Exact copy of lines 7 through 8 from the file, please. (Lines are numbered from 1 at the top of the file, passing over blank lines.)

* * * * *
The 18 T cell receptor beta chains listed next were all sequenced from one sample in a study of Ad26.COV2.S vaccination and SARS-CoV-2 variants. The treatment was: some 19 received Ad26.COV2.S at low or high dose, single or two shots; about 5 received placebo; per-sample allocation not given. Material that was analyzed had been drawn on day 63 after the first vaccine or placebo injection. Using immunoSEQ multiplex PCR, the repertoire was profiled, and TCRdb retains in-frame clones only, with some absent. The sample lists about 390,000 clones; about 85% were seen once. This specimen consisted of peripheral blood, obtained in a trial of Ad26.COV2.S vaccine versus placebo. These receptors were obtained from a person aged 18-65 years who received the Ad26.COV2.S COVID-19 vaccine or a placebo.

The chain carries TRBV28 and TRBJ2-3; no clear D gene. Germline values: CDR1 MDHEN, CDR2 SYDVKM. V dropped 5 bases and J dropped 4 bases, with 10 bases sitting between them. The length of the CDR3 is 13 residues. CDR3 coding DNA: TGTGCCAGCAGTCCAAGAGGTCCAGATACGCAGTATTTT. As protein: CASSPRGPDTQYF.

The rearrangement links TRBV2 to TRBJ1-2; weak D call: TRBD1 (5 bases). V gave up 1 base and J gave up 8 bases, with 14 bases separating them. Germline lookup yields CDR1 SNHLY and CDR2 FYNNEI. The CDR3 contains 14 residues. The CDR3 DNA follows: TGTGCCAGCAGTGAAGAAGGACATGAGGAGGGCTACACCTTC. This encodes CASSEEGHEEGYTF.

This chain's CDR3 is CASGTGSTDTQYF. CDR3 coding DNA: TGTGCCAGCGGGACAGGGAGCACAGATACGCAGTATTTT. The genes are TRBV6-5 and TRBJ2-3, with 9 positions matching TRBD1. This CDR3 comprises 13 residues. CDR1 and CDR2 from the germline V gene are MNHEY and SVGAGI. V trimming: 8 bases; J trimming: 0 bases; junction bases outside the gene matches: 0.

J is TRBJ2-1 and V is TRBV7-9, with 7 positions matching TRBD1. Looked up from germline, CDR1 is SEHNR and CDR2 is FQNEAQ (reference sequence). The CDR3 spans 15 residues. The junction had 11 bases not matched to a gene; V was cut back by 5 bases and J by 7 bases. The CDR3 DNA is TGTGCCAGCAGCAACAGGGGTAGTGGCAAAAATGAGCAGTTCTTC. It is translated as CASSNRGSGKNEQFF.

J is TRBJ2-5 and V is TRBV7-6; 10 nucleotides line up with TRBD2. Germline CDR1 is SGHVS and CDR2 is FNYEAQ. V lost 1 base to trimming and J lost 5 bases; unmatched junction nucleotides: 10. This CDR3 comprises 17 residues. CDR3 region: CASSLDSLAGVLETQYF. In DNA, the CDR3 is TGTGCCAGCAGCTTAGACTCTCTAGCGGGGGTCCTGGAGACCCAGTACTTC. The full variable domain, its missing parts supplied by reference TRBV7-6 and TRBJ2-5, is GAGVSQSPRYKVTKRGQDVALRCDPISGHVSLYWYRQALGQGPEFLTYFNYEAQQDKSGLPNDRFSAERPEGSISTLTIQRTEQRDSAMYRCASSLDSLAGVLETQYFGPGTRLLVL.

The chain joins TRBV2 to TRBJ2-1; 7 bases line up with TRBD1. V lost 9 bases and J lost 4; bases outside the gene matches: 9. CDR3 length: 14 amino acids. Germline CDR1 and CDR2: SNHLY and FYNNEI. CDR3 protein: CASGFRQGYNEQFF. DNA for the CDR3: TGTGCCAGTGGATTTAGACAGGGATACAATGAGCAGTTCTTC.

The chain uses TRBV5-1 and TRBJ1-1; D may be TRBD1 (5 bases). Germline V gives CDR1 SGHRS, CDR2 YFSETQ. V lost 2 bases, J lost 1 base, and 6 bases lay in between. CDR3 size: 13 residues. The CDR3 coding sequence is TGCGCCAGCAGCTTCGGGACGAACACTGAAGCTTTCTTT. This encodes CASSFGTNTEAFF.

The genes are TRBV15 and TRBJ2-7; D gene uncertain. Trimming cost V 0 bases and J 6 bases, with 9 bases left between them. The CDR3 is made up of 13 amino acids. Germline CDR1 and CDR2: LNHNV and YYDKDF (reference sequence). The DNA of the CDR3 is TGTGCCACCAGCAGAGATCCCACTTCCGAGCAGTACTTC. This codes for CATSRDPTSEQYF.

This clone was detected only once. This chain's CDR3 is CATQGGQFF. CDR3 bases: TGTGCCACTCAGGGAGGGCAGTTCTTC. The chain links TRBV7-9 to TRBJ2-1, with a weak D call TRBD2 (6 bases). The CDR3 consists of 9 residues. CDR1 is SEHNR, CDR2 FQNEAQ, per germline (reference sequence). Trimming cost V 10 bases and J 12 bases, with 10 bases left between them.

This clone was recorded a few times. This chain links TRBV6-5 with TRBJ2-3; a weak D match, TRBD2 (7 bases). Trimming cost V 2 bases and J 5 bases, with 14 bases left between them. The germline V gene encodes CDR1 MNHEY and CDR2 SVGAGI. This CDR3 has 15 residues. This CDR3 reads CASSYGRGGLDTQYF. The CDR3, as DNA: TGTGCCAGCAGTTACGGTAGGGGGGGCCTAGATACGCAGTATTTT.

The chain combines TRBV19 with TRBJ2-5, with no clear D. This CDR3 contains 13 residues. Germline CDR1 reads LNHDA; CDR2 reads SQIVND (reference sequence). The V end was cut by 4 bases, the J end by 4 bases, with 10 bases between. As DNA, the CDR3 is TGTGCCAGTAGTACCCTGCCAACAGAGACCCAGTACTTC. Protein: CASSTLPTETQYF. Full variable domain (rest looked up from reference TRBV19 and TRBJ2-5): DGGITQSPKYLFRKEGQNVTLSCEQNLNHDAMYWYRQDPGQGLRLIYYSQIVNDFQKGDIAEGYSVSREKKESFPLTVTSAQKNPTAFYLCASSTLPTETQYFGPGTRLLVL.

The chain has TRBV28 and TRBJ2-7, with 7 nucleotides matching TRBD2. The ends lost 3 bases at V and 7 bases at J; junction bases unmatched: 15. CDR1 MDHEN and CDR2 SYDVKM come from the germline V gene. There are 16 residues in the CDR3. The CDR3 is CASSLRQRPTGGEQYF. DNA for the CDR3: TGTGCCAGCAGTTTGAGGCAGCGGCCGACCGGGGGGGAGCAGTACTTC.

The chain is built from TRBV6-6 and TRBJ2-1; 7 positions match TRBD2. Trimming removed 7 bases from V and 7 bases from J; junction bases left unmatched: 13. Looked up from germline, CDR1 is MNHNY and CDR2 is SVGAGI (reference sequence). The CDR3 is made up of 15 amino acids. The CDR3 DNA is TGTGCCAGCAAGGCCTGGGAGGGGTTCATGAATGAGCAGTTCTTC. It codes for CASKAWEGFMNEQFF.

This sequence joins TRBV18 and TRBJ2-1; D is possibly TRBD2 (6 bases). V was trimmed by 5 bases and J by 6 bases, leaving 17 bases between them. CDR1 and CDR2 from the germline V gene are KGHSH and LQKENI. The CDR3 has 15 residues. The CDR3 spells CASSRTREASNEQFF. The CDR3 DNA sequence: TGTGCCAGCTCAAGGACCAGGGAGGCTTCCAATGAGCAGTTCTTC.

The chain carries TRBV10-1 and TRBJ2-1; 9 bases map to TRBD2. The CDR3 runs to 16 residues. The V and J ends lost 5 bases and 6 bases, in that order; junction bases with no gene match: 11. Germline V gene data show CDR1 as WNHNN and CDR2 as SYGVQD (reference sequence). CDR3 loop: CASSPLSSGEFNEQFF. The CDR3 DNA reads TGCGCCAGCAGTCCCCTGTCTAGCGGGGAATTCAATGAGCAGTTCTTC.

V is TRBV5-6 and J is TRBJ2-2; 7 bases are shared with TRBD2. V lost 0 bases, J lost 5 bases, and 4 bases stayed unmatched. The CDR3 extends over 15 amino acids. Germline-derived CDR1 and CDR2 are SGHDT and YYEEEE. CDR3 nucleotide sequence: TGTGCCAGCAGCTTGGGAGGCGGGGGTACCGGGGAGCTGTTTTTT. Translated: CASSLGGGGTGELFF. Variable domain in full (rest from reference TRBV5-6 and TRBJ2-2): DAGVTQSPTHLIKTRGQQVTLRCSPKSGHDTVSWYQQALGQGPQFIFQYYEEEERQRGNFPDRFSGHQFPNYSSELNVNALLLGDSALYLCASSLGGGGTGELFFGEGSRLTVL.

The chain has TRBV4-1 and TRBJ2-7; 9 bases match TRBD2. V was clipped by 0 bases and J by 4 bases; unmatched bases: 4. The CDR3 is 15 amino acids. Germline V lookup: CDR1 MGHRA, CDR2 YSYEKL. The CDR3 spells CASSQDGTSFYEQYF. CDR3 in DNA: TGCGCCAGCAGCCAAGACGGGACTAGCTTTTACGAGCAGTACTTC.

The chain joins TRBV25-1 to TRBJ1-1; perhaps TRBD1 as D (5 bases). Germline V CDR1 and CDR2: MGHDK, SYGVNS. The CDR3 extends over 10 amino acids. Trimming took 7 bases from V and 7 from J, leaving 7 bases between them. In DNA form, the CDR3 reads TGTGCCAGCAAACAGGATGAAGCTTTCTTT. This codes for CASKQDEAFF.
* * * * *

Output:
The chain joins TRBV2 to TRBJ2-1; 7 bases line up with TRBD1. V lost 9 bases and J lost 4; bases outside the gene matches: 9. CDR3 length: 14 amino acids. Germline CDR1 and CDR2: SNHLY and FYNNEI. CDR3 protein: CASGFRQGYNEQFF. DNA for the CDR3: TGTGCCAGTGGATTTAGACAGGGATACAATGAGCAGTTCTTC.

The chain uses TRBV5-1 and TRBJ1-1; D may be TRBD1 (5 bases). Germline V gives CDR1 SGHRS, CDR2 YFSETQ. V lost 2 bases, J lost 1 base, and 6 bases lay in between. CDR3 size: 13 residues. The CDR3 coding sequence is TGCGCCAGCAGCTTCGGGACGAACACTGAAGCTTTCTTT. This encodes CASSFGTNTEAFF.